Avalanche Forecast

Issued: Mar 24th, 2024 1:15PM

The alpine rating is moderate, the treeline rating is moderate, and the below treeline rating is low. Known problems include Wind Slabs, Persistent Slabs and Deep Persistent Slabs.

Avalanche Canada Mikey, Avalanche Canada


The snowpack is not to be trusted this year. Human triggered avalanches are possible. Read on regarding a close call......




Avalanche Summary

One skier triggered avalanche size 3 occurred in Tent Bowl. The avalanche was triggered after the fourth turn and the skier was carried down with it and buried up to their neck but without any injuries. The avalanche depth varied from thin to thick with evidence of the March 20 interface, the February 2 crust, the basal facets and the ground. Some of the blocks were the size of a Ferrari. Please see the MIN report at https://avalanche.ca/map?panel=mountain-information-network-submissions%2F3a547b44-ea29-11ee-97c1-0a58a9feac02

Snowpack Summary

This last weekend has left us with 20-30cm of settled snow. Recent winds have created some wind slabs in the alpine. All of this is overlying the March Temperature crust that is found on all aspects except high pure north alpine areas. So far, the bond with the new snow and the underlying crust is good. Deeper in the snowpack the February 3rd crust still exists but avalanche activity on this layer has decreased since the warm temps last week settling out the snowpack. It is still worth digging and poking down to evaluate this layer.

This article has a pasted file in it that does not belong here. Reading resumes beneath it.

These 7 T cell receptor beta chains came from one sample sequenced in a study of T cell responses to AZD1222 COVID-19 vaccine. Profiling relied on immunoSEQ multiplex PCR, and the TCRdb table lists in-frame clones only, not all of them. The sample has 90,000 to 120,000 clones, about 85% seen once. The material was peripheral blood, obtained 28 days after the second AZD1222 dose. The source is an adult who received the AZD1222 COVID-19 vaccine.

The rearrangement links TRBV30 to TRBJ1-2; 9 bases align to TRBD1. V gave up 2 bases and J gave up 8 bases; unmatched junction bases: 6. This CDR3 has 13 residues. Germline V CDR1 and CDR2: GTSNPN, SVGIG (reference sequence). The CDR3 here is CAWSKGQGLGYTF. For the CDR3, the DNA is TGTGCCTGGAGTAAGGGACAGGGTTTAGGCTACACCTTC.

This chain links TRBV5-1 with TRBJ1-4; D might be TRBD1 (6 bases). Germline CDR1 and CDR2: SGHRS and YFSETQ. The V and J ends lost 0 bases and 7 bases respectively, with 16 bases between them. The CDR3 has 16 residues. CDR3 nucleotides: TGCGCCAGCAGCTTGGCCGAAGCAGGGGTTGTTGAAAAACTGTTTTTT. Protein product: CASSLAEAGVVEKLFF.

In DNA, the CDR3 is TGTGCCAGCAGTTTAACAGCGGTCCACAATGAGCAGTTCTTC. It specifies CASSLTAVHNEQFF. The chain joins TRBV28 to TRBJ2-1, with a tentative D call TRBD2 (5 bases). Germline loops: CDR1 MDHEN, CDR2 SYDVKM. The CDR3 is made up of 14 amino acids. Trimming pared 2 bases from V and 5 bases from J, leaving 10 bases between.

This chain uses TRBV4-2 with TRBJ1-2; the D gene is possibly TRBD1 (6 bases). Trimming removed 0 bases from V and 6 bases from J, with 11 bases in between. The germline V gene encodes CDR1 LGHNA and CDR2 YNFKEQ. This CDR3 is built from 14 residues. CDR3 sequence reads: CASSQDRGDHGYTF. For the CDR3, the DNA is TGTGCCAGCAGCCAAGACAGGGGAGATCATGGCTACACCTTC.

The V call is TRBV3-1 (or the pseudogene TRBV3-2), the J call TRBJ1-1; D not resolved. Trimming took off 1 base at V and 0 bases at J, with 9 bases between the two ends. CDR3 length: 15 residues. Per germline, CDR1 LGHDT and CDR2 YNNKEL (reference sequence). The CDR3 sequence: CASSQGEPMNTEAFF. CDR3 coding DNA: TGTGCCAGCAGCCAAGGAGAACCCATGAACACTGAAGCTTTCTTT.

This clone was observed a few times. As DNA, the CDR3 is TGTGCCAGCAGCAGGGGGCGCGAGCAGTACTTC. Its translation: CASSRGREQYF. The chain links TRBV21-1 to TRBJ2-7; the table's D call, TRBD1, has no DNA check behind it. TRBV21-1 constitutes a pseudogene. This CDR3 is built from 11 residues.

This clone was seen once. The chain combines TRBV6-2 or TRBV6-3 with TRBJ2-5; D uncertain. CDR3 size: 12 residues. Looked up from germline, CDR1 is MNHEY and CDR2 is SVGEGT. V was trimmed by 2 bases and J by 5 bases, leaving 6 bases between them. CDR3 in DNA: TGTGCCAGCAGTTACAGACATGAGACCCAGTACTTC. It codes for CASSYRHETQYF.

When the sun comes out and the temperature rises, the avalanche hazard will increase.

Weather Summary

Monday morning will start off cool at -13c and warm up to -3c in the alpine. Skies will be a mix of sun, cloud and light flurries. Winds will be moderate to light from the NW.

Be aware that when the sun does come out it packs a punch at this time of year and quickly snow stability will deteriorate on the solar aspects. Thin cloud can also lead to a "Greenhouse effect" that can also make the upper snowpack moist and unstable. Lots going on in Spring!

More details can be found in the Mountain Weather Forecast.

Terrain and Travel Advice

  • Conditions may have improved, but be mindful that deep instabilities are still present.
  • Fresh wind slabs will likely form throughout the day, diligently watch for changing conditions.
  • The more the snowpack warms-up and weakens, the more conservative you`ll want to be with your terrain selection.


Wind Slabs

An icon showing Wind Slabs

Isolated windslabs in alpine areas along ridgelines. These slabs do not appear to extend far downslope. Be sure to assess local wind affect in areas you are travelling.

Aspects: All aspects.

Elevations: Alpine.


Possible - Likely

Expected Size

1 - 2

Persistent Slabs

An icon showing Persistent Slabs

This layer is the Feb 2 crust. More prominent on polar aspects.

Aspects: North, North East, East, West, North West.

Elevations: Alpine, Treeline.


Unlikely - Possible

Expected Size

1.5 - 3

Deep Persistent Slabs

An icon showing Deep Persistent Slabs

Facets near the base of the snowpack may be trigerred from thin areas. Low probability high consequence avalanches should be in your mind.

Aspects: North, North East, East, West, North West.

Elevations: Alpine, Treeline.


Unlikely - Possible

Expected Size

1.5 - 3

Valid until: Mar 25th, 2024 3:00PM